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Modular Programming in PL/M

IP.com Disclosure Number: IPCOM000131284D
Original Publication Date: 1978-Mar-01
Included in the Prior Art Database: 2005-Nov-10
Document File: 9 page(s) / 34K

Publishing Venue

Software Patent Institute

Related People

William Brown: AUTHOR [+3]

Abstract

Various methodologies have been used to control the high -- and rising -- cost of developing software products. Among these, one technique that has proved effective entails constructing programs from small, well-defined modules. This technique, called modular programming, can be used in any programming language; however, without language support to enforce module boundaries, errors often occur. The PL/M language and compiler are designed to bring the advantages of modular programming to microprocessor software systems. Since the fundamental PL/M language facility for organizing a program is the module, software systems can be partitioned into manageable units. The PL/M module can hold data and procedures and, if properly used, provide encapsulation of programming abstractions. In this way it is related to several other language mechanisms that provide for grouping operations logically related to a single data structure -- for example, the Simula class,' the Alphard forms the CLU clusters and the Mesa modules

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This record contains textual material that is copyright ©; 1978 by the Institute of Electrical and Electronics Engineers, Inc. All rights reserved. Contact the IEEE Computer Society http://www.computer.org/ (714-821-8380) for copies of the complete work that was the source of this textual material and for all use beyond that as a record from the SPI Database.

Modular Programming in PL/M*

William Brown

Intel Corporation

Various methodologies have been used to control the high -- and rising -- cost of developing software products. Among these, one technique that has proved effective entails constructing programs from small, well-defined modules. This technique, called modular programming, can be used in any programming language; however, without language support to enforce module boundaries, errors often occur.

The PL/M language and compiler are designed to bring the advantages of modular programming to microprocessor software systems. Since the fundamental PL/M language facility for organizing a program is the module, software systems can be partitioned into manageable units. The PL/M module can hold data and procedures and, if properly used, provide encapsulation of programming abstractions. In this way it is related to several other language mechanisms that provide for grouping operations logically related to a single data structure -- for example, the Simula class,' the Alphard forms the CLU clusters and the Mesa modules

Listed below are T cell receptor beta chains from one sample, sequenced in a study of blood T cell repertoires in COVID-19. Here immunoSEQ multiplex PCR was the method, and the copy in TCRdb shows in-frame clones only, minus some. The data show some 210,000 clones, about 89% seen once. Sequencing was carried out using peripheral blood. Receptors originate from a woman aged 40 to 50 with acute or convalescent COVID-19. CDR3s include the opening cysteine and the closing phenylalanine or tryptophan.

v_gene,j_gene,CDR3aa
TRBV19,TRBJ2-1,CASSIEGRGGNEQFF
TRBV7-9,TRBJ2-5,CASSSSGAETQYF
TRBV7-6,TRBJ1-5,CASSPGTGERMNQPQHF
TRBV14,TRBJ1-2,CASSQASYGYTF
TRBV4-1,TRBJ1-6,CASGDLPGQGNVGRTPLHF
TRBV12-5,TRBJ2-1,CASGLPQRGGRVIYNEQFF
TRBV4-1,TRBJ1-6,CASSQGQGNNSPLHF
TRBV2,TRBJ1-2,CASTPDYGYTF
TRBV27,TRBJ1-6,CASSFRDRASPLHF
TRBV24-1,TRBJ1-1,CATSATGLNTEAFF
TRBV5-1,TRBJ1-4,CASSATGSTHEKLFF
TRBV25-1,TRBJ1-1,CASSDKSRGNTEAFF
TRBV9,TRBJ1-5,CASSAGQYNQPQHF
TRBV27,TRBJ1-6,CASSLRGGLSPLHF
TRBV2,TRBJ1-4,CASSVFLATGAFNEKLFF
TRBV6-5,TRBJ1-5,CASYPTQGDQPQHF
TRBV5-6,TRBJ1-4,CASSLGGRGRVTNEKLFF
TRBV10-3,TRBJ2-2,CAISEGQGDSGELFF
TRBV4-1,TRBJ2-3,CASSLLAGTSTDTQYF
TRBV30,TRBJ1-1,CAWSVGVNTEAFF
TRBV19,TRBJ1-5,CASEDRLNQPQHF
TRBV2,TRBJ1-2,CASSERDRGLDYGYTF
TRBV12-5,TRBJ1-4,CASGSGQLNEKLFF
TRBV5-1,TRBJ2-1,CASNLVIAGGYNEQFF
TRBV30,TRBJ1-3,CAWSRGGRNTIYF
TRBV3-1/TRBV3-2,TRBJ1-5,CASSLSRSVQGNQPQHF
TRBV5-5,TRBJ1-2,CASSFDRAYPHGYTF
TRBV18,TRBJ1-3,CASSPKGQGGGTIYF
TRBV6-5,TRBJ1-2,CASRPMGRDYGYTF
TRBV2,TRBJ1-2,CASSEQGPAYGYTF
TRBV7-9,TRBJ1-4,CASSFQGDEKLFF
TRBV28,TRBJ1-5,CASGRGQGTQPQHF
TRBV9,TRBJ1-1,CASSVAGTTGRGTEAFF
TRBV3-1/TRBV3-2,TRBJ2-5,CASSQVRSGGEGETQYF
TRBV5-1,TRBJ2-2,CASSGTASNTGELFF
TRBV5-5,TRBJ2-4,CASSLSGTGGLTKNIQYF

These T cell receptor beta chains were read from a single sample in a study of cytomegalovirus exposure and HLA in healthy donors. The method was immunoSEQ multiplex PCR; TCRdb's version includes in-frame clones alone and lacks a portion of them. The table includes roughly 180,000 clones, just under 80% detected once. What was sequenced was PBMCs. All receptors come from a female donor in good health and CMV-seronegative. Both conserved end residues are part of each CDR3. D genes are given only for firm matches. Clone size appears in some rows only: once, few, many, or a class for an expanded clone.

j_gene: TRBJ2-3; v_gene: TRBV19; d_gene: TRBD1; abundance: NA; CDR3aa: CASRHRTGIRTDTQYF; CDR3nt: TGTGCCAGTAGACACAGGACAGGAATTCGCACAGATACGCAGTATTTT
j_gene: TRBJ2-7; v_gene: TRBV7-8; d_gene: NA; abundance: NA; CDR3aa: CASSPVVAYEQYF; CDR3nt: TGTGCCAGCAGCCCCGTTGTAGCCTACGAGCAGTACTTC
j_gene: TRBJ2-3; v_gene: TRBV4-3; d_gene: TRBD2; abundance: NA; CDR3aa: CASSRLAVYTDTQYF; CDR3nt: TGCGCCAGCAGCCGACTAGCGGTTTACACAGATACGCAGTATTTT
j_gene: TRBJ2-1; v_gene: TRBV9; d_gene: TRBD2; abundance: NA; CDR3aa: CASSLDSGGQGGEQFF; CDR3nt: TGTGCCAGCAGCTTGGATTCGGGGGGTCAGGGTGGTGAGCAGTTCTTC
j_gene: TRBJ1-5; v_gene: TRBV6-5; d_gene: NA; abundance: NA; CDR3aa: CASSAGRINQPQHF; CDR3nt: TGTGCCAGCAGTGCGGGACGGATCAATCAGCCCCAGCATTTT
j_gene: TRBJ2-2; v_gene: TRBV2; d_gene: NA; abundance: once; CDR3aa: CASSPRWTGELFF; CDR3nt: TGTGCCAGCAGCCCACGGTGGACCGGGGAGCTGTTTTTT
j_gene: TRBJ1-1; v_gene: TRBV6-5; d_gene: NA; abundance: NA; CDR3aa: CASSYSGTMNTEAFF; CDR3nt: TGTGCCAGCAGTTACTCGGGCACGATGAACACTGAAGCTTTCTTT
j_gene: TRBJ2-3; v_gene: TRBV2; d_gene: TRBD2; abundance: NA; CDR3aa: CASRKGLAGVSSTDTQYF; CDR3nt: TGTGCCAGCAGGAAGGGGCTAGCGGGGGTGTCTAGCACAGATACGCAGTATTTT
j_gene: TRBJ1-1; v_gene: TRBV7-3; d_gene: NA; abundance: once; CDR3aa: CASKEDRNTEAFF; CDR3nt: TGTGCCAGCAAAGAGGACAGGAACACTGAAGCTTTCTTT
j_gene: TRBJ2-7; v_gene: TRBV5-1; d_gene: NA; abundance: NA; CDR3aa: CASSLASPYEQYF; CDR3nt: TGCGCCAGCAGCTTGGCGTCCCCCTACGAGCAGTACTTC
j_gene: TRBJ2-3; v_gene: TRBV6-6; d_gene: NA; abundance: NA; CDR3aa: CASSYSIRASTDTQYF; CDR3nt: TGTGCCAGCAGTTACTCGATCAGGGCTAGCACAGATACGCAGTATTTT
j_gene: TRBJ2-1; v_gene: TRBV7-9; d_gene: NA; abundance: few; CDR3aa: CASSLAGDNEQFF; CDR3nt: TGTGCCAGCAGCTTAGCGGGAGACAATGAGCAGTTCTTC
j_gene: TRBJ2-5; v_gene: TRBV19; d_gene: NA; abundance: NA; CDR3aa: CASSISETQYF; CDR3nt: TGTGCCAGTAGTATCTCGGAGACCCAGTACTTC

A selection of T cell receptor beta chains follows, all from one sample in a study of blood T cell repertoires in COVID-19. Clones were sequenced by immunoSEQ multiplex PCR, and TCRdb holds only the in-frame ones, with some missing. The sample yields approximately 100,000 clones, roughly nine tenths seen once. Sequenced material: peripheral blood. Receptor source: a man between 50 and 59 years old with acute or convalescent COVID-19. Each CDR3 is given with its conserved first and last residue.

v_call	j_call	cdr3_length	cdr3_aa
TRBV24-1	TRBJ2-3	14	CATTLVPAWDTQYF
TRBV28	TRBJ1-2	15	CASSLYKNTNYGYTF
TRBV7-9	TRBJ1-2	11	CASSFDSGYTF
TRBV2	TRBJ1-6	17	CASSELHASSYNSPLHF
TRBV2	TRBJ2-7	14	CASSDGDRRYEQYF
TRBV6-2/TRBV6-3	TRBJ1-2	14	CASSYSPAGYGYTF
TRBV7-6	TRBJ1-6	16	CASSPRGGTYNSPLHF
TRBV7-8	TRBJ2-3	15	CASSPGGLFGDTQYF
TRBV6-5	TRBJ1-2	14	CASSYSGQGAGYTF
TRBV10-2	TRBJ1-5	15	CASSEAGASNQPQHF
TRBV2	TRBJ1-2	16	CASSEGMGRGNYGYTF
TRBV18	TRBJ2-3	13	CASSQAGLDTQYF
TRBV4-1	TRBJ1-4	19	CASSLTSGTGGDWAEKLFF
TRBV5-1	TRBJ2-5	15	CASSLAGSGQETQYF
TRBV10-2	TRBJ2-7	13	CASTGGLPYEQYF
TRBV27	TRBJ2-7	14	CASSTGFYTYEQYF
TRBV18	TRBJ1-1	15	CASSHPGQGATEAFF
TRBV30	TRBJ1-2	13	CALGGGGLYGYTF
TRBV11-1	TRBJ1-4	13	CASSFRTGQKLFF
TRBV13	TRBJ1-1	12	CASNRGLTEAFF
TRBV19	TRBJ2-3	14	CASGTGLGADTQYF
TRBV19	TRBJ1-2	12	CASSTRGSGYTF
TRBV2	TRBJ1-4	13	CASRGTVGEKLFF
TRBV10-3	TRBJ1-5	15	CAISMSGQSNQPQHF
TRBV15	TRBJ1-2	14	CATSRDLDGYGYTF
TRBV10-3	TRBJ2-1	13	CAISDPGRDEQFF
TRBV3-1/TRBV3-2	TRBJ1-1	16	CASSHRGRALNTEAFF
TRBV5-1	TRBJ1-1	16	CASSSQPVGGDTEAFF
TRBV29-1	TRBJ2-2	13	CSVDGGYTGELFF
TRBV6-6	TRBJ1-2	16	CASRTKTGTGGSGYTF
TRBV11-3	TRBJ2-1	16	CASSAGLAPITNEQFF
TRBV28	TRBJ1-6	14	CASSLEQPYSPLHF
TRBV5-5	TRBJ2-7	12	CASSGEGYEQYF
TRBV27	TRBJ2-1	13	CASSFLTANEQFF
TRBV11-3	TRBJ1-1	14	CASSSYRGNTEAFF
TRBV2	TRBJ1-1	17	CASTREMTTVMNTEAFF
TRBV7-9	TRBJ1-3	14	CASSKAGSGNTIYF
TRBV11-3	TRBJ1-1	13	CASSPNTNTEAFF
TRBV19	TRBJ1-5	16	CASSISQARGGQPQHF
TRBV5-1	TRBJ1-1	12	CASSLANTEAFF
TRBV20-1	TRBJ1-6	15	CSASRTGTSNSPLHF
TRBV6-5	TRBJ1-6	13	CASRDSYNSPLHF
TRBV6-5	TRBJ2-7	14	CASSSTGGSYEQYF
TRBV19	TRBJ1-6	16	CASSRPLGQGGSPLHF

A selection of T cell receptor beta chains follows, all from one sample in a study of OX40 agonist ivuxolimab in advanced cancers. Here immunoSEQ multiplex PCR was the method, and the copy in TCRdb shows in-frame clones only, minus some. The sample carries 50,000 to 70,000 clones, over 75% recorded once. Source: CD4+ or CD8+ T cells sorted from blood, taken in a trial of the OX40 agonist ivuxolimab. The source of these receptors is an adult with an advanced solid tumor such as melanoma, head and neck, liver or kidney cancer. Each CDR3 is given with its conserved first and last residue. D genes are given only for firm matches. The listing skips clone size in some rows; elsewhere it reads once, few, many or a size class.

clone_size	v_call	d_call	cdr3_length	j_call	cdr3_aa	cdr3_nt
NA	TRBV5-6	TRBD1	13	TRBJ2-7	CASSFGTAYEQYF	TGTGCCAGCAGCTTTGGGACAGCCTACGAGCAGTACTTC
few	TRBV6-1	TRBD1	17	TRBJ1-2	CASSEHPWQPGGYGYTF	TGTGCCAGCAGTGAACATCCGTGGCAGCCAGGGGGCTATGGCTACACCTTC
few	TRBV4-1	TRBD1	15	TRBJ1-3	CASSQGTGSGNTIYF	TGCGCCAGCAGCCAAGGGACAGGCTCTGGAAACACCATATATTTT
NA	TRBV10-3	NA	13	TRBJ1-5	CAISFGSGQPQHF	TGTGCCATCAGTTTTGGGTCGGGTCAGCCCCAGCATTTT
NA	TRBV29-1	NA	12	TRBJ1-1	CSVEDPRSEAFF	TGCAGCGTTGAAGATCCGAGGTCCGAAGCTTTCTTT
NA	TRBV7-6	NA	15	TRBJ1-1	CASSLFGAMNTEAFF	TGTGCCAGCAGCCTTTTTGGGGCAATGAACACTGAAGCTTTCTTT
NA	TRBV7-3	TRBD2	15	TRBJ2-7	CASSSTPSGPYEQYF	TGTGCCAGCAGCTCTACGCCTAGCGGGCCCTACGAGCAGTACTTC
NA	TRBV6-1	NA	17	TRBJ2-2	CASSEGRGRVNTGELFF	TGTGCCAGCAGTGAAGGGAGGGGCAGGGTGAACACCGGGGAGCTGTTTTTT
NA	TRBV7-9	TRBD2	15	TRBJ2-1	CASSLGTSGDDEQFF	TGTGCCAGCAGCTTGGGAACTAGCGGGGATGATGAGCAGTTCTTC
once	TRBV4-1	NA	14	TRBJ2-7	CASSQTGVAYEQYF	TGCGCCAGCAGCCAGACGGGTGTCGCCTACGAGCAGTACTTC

Modularity

The basic motivation for modularizing a software system is to divide the system into partitions understandable to the implementer. There are many techniques for designing a partitioning. The oldest one applies a functional decomposition of the system into subroutines or procedures. However, in truly large systems, such decomposition usually results in a large number of procedures which, though easily understood, have complex interdependencies.

1

Encapsulation.

Another technique, suggested by Parnas,5 is based on encapsulation of information. A software system is partitioned in terms of the abstractions which make it most understandable. Thus, a text editor might be expressed as manipulations of strings or a logic simulation as a structure of logic cells. By encapsulating, or hiding, the implementation details of the abstraction, interdependencies are limited to the properties of the abstraction (for example, concatenate, find, etc., for strings, or inputs and outputs for logic cells). Thus, the system is more understandable.

Hiding information also enhances the long-term utility of the system by making programs easier to maintain and modify. First, the source text is encapsulated so that any program changes are localized. Second, if the engineering requirements of the system change, the implementation of the abstraction can be replaced without affecting any other part of the system. For example, the

1 # Adapted from a paper presented at C...